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Seruwila Mangala Raja Maha Viharaya

Built in the 2nd century BC by King Kavantissa of the Anuradhapura Kingdom, the Seruwila Mangala Raja Maha Viharaya in Trincomalee is one of the more significant places of worship for many Buddhists in the country, as it is considered to be a Solosmasthana (one of the 16 places the Lord Buddha visited when he arrived to Sri Lanka). King Kavantissa built the temple with the intention of enshrining the Lalata Dathun Wahanse (sacred forehead bone) of the Lord Buddha, making it all the more important for worshippers. Although frequented by many devotees throughout the year, the temple has gone through some turbulent times, especially during the time of the Chola and Pandyan invasions that took place during the 11th century, which left the temple in a state of decay and neglect.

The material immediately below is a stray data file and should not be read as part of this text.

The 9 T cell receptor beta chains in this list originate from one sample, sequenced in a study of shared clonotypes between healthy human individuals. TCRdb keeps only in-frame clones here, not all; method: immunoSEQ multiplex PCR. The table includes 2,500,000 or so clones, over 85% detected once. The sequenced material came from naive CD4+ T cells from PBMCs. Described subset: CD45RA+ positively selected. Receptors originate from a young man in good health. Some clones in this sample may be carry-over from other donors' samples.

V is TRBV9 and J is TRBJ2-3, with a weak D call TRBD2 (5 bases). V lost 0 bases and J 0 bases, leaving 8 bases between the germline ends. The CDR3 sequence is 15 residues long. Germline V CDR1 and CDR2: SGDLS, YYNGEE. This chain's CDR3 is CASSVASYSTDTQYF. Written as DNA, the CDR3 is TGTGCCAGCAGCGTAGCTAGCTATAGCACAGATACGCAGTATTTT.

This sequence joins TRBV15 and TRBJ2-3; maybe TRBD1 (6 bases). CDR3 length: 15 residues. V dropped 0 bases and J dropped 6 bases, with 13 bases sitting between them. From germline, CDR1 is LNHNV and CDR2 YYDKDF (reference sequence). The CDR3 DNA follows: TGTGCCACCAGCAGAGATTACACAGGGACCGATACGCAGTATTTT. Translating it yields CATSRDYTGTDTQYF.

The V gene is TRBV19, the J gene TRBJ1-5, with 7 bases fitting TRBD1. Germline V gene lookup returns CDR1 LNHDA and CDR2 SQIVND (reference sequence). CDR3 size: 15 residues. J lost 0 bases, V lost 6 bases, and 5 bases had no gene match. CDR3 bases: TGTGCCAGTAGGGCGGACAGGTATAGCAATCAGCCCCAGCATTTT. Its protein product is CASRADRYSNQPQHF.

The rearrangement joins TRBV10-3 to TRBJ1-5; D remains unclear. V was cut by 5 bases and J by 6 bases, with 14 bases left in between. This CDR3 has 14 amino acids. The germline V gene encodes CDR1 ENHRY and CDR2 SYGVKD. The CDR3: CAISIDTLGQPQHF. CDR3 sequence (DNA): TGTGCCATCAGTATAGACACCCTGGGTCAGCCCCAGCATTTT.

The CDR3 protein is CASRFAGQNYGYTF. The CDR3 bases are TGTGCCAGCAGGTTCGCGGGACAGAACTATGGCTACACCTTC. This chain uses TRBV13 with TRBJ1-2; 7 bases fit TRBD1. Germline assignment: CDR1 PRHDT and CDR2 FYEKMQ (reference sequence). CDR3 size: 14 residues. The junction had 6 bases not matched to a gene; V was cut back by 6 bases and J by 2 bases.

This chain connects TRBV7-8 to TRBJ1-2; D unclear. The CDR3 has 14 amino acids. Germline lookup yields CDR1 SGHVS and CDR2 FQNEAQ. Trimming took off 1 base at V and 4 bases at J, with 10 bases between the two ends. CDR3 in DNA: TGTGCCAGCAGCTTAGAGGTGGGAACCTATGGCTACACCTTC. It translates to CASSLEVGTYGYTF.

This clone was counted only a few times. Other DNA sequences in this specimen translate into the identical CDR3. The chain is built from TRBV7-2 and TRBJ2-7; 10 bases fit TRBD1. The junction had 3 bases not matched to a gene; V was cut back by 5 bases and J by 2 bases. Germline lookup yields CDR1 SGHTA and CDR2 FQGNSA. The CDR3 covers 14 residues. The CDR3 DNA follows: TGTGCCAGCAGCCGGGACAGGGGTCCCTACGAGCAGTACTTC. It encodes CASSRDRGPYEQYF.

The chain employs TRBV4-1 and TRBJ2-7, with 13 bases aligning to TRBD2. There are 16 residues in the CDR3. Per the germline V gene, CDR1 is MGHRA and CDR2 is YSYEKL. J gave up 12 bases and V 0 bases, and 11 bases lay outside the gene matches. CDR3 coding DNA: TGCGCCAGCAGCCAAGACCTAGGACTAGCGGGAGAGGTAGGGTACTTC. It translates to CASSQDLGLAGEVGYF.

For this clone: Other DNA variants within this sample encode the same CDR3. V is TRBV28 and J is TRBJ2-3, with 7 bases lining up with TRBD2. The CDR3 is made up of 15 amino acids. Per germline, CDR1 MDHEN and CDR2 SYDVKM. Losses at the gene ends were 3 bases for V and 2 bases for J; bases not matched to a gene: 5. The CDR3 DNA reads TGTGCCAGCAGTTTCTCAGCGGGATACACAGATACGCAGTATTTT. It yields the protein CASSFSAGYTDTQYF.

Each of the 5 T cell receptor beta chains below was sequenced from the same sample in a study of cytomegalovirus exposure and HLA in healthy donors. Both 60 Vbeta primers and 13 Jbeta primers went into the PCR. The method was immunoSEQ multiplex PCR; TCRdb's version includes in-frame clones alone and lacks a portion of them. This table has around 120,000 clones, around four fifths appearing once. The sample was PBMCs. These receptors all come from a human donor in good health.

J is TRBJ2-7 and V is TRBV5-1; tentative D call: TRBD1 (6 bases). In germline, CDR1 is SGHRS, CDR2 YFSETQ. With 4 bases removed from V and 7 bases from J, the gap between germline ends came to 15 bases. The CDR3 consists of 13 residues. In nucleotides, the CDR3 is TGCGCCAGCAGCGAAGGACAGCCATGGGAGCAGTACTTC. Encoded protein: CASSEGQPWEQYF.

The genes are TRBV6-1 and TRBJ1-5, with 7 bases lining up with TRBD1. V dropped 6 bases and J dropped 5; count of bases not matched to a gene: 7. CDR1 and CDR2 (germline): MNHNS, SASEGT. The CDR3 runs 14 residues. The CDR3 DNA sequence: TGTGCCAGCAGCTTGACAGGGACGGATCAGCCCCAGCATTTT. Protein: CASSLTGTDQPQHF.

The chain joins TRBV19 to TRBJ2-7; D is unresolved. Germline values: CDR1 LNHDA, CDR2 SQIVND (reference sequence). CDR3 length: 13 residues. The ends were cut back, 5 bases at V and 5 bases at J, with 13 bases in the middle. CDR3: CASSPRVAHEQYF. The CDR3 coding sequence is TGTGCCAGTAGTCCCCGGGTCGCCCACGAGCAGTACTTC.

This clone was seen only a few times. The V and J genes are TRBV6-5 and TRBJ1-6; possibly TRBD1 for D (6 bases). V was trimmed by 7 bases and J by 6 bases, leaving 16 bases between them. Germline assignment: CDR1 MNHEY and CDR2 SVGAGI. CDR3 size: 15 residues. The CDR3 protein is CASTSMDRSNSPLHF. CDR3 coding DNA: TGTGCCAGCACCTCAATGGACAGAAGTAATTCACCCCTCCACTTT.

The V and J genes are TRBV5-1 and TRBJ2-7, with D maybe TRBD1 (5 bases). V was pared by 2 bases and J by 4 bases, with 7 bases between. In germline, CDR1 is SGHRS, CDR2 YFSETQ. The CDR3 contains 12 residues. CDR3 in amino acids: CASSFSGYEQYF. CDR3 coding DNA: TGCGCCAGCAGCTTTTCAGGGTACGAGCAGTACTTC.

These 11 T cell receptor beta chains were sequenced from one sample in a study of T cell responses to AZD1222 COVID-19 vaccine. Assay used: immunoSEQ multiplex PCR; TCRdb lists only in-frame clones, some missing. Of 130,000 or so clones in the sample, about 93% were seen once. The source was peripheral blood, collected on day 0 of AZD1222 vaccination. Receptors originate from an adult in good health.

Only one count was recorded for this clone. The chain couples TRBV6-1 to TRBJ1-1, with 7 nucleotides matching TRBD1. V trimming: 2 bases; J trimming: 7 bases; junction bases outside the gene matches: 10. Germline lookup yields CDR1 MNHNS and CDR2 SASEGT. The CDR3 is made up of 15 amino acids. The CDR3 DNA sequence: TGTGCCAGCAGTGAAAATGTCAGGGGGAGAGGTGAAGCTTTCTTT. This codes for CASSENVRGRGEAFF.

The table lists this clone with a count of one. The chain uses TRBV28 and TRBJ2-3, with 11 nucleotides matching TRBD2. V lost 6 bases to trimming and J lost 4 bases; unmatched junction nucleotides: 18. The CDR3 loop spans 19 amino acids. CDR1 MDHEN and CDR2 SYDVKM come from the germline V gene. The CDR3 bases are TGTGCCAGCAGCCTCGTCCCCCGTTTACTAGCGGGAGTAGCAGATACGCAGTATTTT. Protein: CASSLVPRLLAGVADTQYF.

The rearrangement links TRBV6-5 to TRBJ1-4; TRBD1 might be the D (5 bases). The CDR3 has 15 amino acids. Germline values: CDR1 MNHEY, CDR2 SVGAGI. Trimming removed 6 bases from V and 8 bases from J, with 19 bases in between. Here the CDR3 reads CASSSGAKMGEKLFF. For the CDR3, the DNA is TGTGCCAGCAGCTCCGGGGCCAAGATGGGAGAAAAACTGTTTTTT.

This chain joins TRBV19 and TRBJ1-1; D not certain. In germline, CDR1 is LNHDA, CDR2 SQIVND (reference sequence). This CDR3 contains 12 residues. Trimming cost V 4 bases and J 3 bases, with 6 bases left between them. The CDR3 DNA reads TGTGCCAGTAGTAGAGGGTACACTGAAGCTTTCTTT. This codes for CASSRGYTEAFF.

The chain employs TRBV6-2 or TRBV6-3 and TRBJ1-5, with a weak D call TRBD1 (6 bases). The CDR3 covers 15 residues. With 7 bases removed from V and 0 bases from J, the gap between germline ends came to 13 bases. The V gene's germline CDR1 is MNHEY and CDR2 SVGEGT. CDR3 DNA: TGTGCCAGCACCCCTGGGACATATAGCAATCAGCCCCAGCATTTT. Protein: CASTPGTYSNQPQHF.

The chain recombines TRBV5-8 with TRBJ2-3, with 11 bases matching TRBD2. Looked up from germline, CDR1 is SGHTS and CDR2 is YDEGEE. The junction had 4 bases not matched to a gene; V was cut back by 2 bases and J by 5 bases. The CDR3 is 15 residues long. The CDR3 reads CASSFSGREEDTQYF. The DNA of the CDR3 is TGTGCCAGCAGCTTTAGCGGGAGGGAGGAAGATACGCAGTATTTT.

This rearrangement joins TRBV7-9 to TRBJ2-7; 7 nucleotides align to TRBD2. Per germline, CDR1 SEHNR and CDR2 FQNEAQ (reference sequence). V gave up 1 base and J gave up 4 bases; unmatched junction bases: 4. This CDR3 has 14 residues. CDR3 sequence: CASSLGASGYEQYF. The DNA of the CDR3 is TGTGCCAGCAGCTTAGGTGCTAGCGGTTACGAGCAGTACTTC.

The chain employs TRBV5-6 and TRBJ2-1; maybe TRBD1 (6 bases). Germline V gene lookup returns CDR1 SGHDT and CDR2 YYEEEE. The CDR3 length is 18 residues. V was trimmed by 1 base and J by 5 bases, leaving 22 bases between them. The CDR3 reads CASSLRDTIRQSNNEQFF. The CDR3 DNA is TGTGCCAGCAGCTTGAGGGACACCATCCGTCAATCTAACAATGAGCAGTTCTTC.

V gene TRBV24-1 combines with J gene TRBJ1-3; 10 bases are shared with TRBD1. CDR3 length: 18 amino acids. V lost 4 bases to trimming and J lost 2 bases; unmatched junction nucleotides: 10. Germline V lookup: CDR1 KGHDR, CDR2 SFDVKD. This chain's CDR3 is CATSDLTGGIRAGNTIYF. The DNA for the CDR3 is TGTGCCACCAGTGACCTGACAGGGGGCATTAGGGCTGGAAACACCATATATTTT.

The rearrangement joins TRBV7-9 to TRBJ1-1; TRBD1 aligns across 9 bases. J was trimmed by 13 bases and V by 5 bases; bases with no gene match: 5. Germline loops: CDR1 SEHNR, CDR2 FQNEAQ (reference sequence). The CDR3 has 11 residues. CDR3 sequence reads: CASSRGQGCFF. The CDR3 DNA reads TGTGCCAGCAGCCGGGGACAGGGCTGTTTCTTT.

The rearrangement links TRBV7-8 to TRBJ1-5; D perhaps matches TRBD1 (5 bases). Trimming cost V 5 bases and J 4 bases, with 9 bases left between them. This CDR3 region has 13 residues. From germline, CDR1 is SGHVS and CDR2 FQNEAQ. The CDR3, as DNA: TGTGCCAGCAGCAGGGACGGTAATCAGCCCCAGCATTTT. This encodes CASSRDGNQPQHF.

The 1920s, however, saw the rediscovery of the place of worship located in the vicinity of some dense jungle landscapes, and has been restored ever since. The other features such as the ancient pond, northern entrance, western entrance, Bodhigara, the stone paved terrace of the stupa, and the monks’ residence (Awasa) have also gone through extensive restoration, which has made it easier for veneration, and to reimagine its original grandeur.